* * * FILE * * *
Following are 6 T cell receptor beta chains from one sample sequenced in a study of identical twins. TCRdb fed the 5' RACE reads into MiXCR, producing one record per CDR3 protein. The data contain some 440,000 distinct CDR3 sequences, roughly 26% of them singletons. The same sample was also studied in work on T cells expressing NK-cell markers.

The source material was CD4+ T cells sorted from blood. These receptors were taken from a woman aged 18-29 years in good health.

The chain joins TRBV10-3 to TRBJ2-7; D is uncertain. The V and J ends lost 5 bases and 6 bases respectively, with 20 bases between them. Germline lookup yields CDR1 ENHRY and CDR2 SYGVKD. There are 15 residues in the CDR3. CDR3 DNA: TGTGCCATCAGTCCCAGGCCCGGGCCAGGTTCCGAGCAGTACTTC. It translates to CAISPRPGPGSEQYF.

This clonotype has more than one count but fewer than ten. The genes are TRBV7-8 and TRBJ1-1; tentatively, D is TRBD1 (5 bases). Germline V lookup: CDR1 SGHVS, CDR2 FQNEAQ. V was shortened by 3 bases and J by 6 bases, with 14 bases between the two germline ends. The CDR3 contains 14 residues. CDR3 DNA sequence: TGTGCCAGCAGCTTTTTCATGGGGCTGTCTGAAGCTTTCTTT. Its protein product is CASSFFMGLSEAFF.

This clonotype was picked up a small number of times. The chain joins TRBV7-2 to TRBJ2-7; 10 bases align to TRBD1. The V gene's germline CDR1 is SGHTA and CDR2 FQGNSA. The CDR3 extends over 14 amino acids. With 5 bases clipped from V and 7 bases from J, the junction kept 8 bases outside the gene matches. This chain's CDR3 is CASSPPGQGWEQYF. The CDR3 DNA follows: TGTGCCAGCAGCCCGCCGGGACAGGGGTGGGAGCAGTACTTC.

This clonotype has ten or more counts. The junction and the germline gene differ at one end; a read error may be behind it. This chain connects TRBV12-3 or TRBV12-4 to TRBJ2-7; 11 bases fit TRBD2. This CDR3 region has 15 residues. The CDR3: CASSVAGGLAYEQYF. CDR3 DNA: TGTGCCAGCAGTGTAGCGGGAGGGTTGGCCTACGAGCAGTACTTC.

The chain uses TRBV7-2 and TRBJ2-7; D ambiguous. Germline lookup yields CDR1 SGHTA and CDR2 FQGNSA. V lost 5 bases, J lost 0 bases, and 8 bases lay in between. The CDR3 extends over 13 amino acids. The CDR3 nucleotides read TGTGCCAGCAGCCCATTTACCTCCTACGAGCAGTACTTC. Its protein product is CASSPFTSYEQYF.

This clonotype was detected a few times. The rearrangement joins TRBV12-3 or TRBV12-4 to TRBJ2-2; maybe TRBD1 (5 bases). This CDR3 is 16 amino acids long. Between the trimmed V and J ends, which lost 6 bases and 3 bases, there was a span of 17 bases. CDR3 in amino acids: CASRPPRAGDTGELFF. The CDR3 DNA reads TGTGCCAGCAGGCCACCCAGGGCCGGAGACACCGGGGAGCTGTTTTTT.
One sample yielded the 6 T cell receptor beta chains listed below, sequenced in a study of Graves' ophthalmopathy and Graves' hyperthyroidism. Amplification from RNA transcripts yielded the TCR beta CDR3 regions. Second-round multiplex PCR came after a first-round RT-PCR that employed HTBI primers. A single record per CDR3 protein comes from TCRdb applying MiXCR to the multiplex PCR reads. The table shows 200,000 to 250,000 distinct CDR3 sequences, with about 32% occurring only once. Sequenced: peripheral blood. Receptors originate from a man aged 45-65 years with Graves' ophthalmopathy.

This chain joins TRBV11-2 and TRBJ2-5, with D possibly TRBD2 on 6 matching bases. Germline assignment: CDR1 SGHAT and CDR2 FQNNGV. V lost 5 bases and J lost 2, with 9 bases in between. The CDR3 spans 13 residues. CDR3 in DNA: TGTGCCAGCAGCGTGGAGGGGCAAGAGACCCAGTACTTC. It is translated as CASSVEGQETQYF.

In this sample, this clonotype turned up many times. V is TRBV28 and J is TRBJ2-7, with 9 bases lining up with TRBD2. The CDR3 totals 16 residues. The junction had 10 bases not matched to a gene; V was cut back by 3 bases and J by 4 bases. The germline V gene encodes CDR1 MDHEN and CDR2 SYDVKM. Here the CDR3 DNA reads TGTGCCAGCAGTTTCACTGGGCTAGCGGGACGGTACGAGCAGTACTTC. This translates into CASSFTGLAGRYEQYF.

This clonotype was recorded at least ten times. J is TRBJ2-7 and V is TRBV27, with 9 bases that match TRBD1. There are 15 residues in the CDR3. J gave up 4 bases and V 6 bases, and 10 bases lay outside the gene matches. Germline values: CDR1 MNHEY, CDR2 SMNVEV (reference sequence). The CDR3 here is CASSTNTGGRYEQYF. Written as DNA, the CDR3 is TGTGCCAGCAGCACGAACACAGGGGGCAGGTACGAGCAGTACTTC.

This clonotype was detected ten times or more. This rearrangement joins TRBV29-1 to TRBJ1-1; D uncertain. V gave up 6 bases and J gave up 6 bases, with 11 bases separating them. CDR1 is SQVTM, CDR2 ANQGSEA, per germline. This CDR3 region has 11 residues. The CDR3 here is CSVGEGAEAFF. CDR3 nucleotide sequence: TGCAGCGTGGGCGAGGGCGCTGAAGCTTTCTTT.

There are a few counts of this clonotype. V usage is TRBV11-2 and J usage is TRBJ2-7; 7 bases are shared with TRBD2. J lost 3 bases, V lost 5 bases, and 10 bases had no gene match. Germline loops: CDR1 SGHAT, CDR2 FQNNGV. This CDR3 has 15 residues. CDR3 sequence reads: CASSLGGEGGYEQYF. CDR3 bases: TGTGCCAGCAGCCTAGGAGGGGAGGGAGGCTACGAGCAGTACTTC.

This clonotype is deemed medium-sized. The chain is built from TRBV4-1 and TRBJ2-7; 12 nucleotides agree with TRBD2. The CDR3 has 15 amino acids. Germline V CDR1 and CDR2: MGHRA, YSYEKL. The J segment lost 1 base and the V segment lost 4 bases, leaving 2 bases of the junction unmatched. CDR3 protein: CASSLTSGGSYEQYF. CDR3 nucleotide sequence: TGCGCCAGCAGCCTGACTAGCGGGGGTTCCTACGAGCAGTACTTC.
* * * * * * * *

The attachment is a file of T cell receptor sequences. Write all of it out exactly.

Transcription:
Following are 6 T cell receptor beta chains from one sample sequenced in a study of identical twins. TCRdb fed the 5' RACE reads into MiXCR, producing one record per CDR3 protein. The data contain some 440,000 distinct CDR3 sequences, roughly 26% of them singletons. The same sample was also studied in work on T cells expressing NK-cell markers.

The source material was CD4+ T cells sorted from blood. These receptors were taken from a woman aged 18-29 years in good health.

The chain joins TRBV10-3 to TRBJ2-7; D is uncertain. The V and J ends lost 5 bases and 6 bases respectively, with 20 bases between them. Germline lookup yields CDR1 ENHRY and CDR2 SYGVKD. There are 15 residues in the CDR3. CDR3 DNA: TGTGCCATCAGTCCCAGGCCCGGGCCAGGTTCCGAGCAGTACTTC. It translates to CAISPRPGPGSEQYF.

This clonotype has more than one count but fewer than ten. The genes are TRBV7-8 and TRBJ1-1; tentatively, D is TRBD1 (5 bases). Germline V lookup: CDR1 SGHVS, CDR2 FQNEAQ. V was shortened by 3 bases and J by 6 bases, with 14 bases between the two germline ends. The CDR3 contains 14 residues. CDR3 DNA sequence: TGTGCCAGCAGCTTTTTCATGGGGCTGTCTGAAGCTTTCTTT. Its protein product is CASSFFMGLSEAFF.

This clonotype was picked up a small number of times. The chain joins TRBV7-2 to TRBJ2-7; 10 bases align to TRBD1. The V gene's germline CDR1 is SGHTA and CDR2 FQGNSA. The CDR3 extends over 14 amino acids. With 5 bases clipped from V and 7 bases from J, the junction kept 8 bases outside the gene matches. This chain's CDR3 is CASSPPGQGWEQYF. The CDR3 DNA follows: TGTGCCAGCAGCCCGCCGGGACAGGGGTGGGAGCAGTACTTC.

This clonotype has ten or more counts. The junction and the germline gene differ at one end; a read error may be behind it. This chain connects TRBV12-3 or TRBV12-4 to TRBJ2-7; 11 bases fit TRBD2. This CDR3 region has 15 residues. The CDR3: CASSVAGGLAYEQYF. CDR3 DNA: TGTGCCAGCAGTGTAGCGGGAGGGTTGGCCTACGAGCAGTACTTC.

The chain uses TRBV7-2 and TRBJ2-7; D ambiguous. Germline lookup yields CDR1 SGHTA and CDR2 FQGNSA. V lost 5 bases, J lost 0 bases, and 8 bases lay in between. The CDR3 extends over 13 amino acids. The CDR3 nucleotides read TGTGCCAGCAGCCCATTTACCTCCTACGAGCAGTACTTC. Its protein product is CASSPFTSYEQYF.

This clonotype was detected a few times. The rearrangement joins TRBV12-3 or TRBV12-4 to TRBJ2-2; maybe TRBD1 (5 bases). This CDR3 is 16 amino acids long. Between the trimmed V and J ends, which lost 6 bases and 3 bases, there was a span of 17 bases. CDR3 in amino acids: CASRPPRAGDTGELFF. The CDR3 DNA reads TGTGCCAGCAGGCCACCCAGGGCCGGAGACACCGGGGAGCTGTTTTTT.
One sample yielded the 6 T cell receptor beta chains listed below, sequenced in a study of Graves' ophthalmopathy and Graves' hyperthyroidism. Amplification from RNA transcripts yielded the TCR beta CDR3 regions. Second-round multiplex PCR came after a first-round RT-PCR that employed HTBI primers. A single record per CDR3 protein comes from TCRdb applying MiXCR to the multiplex PCR reads. The table shows 200,000 to 250,000 distinct CDR3 sequences, with about 32% occurring only once. Sequenced: peripheral blood. Receptors originate from a man aged 45-65 years with Graves' ophthalmopathy.

This chain joins TRBV11-2 and TRBJ2-5, with D possibly TRBD2 on 6 matching bases. Germline assignment: CDR1 SGHAT and CDR2 FQNNGV. V lost 5 bases and J lost 2, with 9 bases in between. The CDR3 spans 13 residues. CDR3 in DNA: TGTGCCAGCAGCGTGGAGGGGCAAGAGACCCAGTACTTC. It is translated as CASSVEGQETQYF.

In this sample, this clonotype turned up many times. V is TRBV28 and J is TRBJ2-7, with 9 bases lining up with TRBD2. The CDR3 totals 16 residues. The junction had 10 bases not matched to a gene; V was cut back by 3 bases and J by 4 bases. The germline V gene encodes CDR1 MDHEN and CDR2 SYDVKM. Here the CDR3 DNA reads TGTGCCAGCAGTTTCACTGGGCTAGCGGGACGGTACGAGCAGTACTTC. This translates into CASSFTGLAGRYEQYF.

This clonotype was recorded at least ten times. J is TRBJ2-7 and V is TRBV27, with 9 bases that match TRBD1. There are 15 residues in the CDR3. J gave up 4 bases and V 6 bases, and 10 bases lay outside the gene matches. Germline values: CDR1 MNHEY, CDR2 SMNVEV (reference sequence). The CDR3 here is CASSTNTGGRYEQYF. Written as DNA, the CDR3 is TGTGCCAGCAGCACGAACACAGGGGGCAGGTACGAGCAGTACTTC.

This clonotype was detected ten times or more. This rearrangement joins TRBV29-1 to TRBJ1-1; D uncertain. V gave up 6 bases and J gave up 6 bases, with 11 bases separating them. CDR1 is SQVTM, CDR2 ANQGSEA, per germline. This CDR3 region has 11 residues. The CDR3 here is CSVGEGAEAFF. CDR3 nucleotide sequence: TGCAGCGTGGGCGAGGGCGCTGAAGCTTTCTTT.

There are a few counts of this clonotype. V usage is TRBV11-2 and J usage is TRBJ2-7; 7 bases are shared with TRBD2. J lost 3 bases, V lost 5 bases, and 10 bases had no gene match. Germline loops: CDR1 SGHAT, CDR2 FQNNGV. This CDR3 has 15 residues. CDR3 sequence reads: CASSLGGEGGYEQYF. CDR3 bases: TGTGCCAGCAGCCTAGGAGGGGAGGGAGGCTACGAGCAGTACTTC.

This clonotype is deemed medium-sized. The chain is built from TRBV4-1 and TRBJ2-7; 12 nucleotides agree with TRBD2. The CDR3 has 15 amino acids. Germline V CDR1 and CDR2: MGHRA, YSYEKL. The J segment lost 1 base and the V segment lost 4 bases, leaving 2 bases of the junction unmatched. CDR3 protein: CASSLTSGGSYEQYF. CDR3 nucleotide sequence: TGCGCCAGCAGCCTGACTAGCGGGGGTTCCTACGAGCAGTACTTC.